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Video is a powerful form of communication in business used to effectively spread messages. In the best-case scenario, a corporate video creates awareness of a product, builds consumer confidence, and informs everyone from employees to the public. Used irresponsibly, false information can be presented as truth and ultimately damage trust. We’re taking a look back at one corporate video that landed Chevron in hot water.

Chevron’s Video Raises Trust Issues

In 2011, Chevron screened a corporate video for shareholders that came under fire for being unscrupulous. In the wake of this video, an article was published that took Chevron CEO John Watson to task for spreading misinformation. At issue was the oil company’s role in a lawsuit brought by Ecuadorian indigenous communities over environmental damage to their country. Chevron was being accused of dumping 16 billion gallons of toxic waste into rain forest waterways from 1964-1992.

Chevron’s corporate video was an attempt to defend the company against the damning accusations. This was done by denying any criminal activity and blaming any environmental fallout on Ecuador and its government. Karen Hilton, the US spokesperson for Ecuador in this matter, claims the video took quotes out of context and generally spun any existing information to make the oil giant look like it wasn’t culpable.

Video Versus Video

A quick online search shows that Chevron wasn’t alone in creating a video to present their version of the story. The documentary Crude: The Real Price of Oil was released in 2009. It follows two years of the class action suit with interviews from both sides and an examination of how media attention and celebrity support affected perception. In 2012, Amazon Watch produced a video called “The True Story of Ecuador’s Chevron Disaster” that details what happened in a place often referred to as “Amazon Chernobyl”.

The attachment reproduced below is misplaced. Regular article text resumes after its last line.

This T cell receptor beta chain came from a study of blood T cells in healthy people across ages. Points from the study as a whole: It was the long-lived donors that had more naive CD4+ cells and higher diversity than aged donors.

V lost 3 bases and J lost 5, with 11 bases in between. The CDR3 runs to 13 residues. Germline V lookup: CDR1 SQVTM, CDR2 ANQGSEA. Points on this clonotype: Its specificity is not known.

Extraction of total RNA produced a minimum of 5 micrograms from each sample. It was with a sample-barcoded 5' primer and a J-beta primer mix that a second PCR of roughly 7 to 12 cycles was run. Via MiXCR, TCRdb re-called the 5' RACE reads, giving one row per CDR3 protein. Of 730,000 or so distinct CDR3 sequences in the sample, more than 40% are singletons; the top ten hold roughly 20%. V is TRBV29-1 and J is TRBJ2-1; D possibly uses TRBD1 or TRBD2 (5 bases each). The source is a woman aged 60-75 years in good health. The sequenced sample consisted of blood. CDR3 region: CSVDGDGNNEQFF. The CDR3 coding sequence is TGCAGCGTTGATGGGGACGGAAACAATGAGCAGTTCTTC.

Chevron is Fighting Bad PR

woman reacts to bad Chevron PR on phone
Bad news travels quickly in a digital world

Chevron’s misguided attempt to defend itself resulted in what looked to many like a cover-up. Today, bad PR can be especially damaging because of social media. Word spreads fast online, and a misstep is likely to be quickly and repeatedly shared across channels. Once bad PR is in the public realm, there’s no going back. There are best practices when addressing a social media mess which includes having a plan in place ahead of a crisis and facing the incident head-on.

The Power of Video

Video can make a convincing case, regardless of the facts. In corporate video, it’s important to use this form of communication responsibly. Not only is it the ethical thing to do, but ignoring this advice means risking the reputation of your company and possibly suffering irreparable damage. Chevron’s attempt at improving their image backfired, making the company look even worse.

In the wake of a PR gaffe, video can be used to address the situation and explain how a company will act to mitigate damages. This kind of approach can restore consumer confidence and quell nervous investors. Whatever the goal of your video, we can help you get there with our experienced, knowledgeable team.  Call us today for a free quote.

This post originally appeared in 2011 and was updated to reflect current information and trends.

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